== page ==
By Nicholas Bainbridge
In February 2020, construction began on the Nido and Mariana Qubein Children’s Museum in the city of High Point. The purpose of this museum is to provide a place for children to learn and have fun with their friends. It will feature classrooms, a café, a gift shop and a wide range of exhibits to interest and educate children.
The project is separate from High Point University but is funded by some of the same donors. HPU President Dr. Nido Qubein and HPU First Lady Mariana Qubein are the lead donors for the project. Others, such as David R. Hayworth, who contributed $1 million, are also supporting the museum and its mission.
The two-story facility will cover 60,000 square feet, making it one of the largest children’s museums in the state. With the windows finished and drywall going up, bricklaying will begin soon.
Megan Ward, the executive director of the museum, has been working in collaboration with the Frank L. Blum Construction Company to achieve steady progress on the $27 million project.
“We paused for about a month when the pandemic hit, but we have been building throughout it and are on schedule to finish in the fall,” said Ward.
Argyle Design, a company that has developed exhibits for a wide range of museums, is developing many of the features. They apply their expertise from dozens of previous projects across the country.
The museum’s development team interviewed children, teachers and other
stakeholders in the area for ideas to develop different kinds of attractions in the facility.
“Children told us that they wanted adventure, like climbing activities,” Ward said. “So, we made a cityscape obstacle course and a vertical climber called the ‘Courage Climber.’”
At the request of children from the community, the cityscape will be full of jumps and feature a mock alligator for them to avoid as they traverse the course. The “Courage Climber” will be made up of a series of climbing platforms to reach the second floor of the museum.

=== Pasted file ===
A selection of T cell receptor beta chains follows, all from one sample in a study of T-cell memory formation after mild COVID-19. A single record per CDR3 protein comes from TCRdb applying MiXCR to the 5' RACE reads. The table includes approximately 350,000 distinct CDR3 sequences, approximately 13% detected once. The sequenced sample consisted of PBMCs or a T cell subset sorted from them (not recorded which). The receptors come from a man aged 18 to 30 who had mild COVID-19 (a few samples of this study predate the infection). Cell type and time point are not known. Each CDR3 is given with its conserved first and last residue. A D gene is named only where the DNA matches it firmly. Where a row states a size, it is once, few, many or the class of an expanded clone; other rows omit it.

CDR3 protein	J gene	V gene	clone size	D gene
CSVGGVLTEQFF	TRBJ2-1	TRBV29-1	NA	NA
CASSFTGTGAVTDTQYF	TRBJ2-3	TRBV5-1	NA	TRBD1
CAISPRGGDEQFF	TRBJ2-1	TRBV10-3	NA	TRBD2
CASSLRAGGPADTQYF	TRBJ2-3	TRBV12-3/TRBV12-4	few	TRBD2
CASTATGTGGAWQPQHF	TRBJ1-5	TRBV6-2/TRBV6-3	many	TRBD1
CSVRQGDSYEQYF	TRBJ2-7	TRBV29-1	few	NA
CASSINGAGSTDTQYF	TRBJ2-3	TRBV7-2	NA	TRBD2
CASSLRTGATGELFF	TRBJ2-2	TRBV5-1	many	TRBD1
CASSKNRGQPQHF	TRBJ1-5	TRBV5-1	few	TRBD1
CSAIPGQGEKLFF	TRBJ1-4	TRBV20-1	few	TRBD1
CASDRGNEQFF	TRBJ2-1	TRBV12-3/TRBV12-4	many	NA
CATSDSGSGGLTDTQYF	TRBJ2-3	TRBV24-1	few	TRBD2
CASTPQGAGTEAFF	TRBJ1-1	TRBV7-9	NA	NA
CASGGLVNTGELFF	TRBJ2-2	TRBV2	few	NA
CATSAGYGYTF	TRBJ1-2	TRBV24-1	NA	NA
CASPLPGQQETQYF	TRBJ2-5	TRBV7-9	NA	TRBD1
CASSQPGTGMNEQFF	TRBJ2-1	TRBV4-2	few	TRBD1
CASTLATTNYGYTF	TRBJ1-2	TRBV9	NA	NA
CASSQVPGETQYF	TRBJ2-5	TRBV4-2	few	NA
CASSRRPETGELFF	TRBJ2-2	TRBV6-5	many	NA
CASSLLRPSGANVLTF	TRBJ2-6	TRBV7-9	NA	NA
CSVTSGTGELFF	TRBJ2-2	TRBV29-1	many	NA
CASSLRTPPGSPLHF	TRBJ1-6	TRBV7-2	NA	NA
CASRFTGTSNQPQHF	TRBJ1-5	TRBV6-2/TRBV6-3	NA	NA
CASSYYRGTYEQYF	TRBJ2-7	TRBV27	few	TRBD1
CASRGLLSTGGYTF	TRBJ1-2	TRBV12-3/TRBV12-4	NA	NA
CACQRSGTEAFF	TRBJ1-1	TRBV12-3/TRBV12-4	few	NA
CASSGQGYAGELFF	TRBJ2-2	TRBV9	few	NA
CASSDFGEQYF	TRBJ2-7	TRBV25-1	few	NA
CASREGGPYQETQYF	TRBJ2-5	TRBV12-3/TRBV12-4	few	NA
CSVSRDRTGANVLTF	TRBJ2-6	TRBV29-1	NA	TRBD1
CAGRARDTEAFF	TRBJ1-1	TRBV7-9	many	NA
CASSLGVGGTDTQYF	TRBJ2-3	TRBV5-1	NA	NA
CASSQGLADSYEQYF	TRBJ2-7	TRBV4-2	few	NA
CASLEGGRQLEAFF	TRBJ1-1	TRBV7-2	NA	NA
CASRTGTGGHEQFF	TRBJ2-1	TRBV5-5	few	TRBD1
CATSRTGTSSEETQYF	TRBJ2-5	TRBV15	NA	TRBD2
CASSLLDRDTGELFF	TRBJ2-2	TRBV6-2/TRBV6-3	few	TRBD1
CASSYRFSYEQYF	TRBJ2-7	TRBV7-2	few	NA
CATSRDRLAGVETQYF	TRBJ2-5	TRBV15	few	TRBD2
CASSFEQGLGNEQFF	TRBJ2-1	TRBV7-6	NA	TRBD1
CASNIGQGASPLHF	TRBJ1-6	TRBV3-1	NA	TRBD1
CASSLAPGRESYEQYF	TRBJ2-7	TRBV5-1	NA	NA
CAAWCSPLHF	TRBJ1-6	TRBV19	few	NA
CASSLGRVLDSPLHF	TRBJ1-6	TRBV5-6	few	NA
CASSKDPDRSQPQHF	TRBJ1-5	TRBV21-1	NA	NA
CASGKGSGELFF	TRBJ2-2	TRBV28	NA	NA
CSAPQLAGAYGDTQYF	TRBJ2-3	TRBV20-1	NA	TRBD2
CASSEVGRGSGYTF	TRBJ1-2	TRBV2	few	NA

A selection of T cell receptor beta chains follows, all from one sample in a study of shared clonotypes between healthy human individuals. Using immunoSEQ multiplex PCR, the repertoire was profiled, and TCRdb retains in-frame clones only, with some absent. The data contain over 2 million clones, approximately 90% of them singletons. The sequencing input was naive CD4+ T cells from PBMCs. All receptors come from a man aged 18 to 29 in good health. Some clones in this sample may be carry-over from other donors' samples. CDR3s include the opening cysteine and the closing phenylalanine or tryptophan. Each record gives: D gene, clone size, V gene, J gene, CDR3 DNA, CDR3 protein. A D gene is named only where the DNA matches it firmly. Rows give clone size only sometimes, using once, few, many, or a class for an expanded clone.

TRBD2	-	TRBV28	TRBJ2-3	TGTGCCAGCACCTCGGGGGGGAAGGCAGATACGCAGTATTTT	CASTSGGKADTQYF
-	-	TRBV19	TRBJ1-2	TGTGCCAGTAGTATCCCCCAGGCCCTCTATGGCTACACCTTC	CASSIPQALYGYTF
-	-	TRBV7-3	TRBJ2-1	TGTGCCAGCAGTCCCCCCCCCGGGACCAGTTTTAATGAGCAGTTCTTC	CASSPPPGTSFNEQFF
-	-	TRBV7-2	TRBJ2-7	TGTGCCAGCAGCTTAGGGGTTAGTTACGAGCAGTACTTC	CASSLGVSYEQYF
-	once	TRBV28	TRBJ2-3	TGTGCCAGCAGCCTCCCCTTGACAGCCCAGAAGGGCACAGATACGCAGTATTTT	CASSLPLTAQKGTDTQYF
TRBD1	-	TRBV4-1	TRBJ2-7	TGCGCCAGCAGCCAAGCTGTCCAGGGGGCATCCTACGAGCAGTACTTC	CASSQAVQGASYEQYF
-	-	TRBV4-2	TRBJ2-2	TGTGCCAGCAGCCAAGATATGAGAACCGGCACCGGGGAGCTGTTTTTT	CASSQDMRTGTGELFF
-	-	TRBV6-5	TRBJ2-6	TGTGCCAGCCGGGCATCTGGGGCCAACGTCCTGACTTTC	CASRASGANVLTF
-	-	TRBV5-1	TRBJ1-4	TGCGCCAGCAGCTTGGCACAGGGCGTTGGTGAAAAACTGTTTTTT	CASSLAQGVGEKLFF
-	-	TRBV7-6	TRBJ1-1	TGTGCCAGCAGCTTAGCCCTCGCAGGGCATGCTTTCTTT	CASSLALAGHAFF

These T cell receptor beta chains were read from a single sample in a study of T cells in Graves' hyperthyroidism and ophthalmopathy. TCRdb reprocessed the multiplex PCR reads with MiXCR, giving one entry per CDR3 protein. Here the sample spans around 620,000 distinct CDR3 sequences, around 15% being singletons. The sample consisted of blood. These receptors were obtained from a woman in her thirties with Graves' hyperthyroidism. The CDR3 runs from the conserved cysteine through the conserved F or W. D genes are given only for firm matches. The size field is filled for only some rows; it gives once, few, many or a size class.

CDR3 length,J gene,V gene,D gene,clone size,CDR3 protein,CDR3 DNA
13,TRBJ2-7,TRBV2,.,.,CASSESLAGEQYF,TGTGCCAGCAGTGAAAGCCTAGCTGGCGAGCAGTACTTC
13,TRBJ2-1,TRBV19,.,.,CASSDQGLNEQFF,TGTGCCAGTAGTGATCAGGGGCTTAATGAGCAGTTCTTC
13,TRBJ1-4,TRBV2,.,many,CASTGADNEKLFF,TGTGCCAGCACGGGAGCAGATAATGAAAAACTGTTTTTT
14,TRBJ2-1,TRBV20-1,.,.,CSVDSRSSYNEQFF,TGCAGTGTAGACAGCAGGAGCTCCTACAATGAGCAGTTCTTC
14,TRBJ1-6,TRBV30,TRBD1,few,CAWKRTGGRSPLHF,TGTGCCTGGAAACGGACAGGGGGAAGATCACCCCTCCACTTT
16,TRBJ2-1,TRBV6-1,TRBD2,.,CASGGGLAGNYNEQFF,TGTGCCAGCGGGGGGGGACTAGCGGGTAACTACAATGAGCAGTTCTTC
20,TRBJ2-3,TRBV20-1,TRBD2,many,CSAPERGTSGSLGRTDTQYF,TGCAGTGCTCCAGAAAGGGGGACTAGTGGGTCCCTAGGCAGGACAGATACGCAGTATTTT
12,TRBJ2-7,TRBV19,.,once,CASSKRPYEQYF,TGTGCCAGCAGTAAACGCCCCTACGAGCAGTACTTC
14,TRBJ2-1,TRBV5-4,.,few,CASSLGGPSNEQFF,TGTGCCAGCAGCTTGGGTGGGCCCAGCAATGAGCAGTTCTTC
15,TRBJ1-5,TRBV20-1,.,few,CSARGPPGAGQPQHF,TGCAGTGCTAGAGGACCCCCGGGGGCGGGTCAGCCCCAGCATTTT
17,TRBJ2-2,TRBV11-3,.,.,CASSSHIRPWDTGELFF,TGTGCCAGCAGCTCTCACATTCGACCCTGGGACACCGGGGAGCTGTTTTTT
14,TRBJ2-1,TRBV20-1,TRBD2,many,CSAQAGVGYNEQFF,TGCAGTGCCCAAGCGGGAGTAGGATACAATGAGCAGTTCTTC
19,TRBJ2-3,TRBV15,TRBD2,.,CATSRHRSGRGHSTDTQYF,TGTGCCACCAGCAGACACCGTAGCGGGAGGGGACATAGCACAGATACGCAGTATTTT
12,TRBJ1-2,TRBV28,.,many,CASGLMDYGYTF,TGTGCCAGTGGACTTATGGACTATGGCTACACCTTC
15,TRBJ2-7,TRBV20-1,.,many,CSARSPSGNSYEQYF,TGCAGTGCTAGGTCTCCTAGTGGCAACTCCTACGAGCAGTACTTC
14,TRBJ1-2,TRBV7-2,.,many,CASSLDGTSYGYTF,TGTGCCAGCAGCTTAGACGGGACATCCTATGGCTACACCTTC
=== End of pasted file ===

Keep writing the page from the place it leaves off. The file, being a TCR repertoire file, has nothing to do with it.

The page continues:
Safety is a top priority for the museum. For the protection of children, Ward’s team researched safety measures to eliminate potential dangers. In climbing areas, there will be substantial padding. Any possible falls will be from safe heights. The “Courage Climber,” specifically, will have no fall greater than 18 inches.
Another prominent feature of the museum is “Ginormous,” where everything has been supersized.
Modeled after a child’s room, the exhibit will have chairs and other furniture towering over them. This was partly inspired by the “World’s Largest Chest of Drawers,” High Point’s famous tourist attraction that symbolizes the city’s prominent furniture market.
For inquisitive children, the Congdon Hall of Mysteries will provide puzzles and challenges similar to an escape room but with the difference that they can leave at any time.
The ambitious “Kids Point” is a condensed version of a city where children get to learn about different professions and pretend to be adults. They can play at jobs such as a store clerk, restaurant worker and furniture seller.
There are many more attractions, including a double-layer carousel, Mars Academy and more.
While not operationally connected to HPU, the museum will offer opportunities for more students to play a part in the growth of the city.
“It will be a meaningful bridge between HPU and the community,” said Ward.
She revealed that there will be opportunities for HPU students to work as interns to perform various roles in the museum. This will not be limited to education majors tutoring students in classrooms, something else that they will be considering.
When the museum finally opens at the end of 2021, Ward anticipates that it will become a centerpiece of the city. She explained that people will be allowed to use the facility for not just field trips but parties, summer camps and weddings.
People can watch the construction through a live video feed on the project’s website at qubeinchildrensmuseum.org.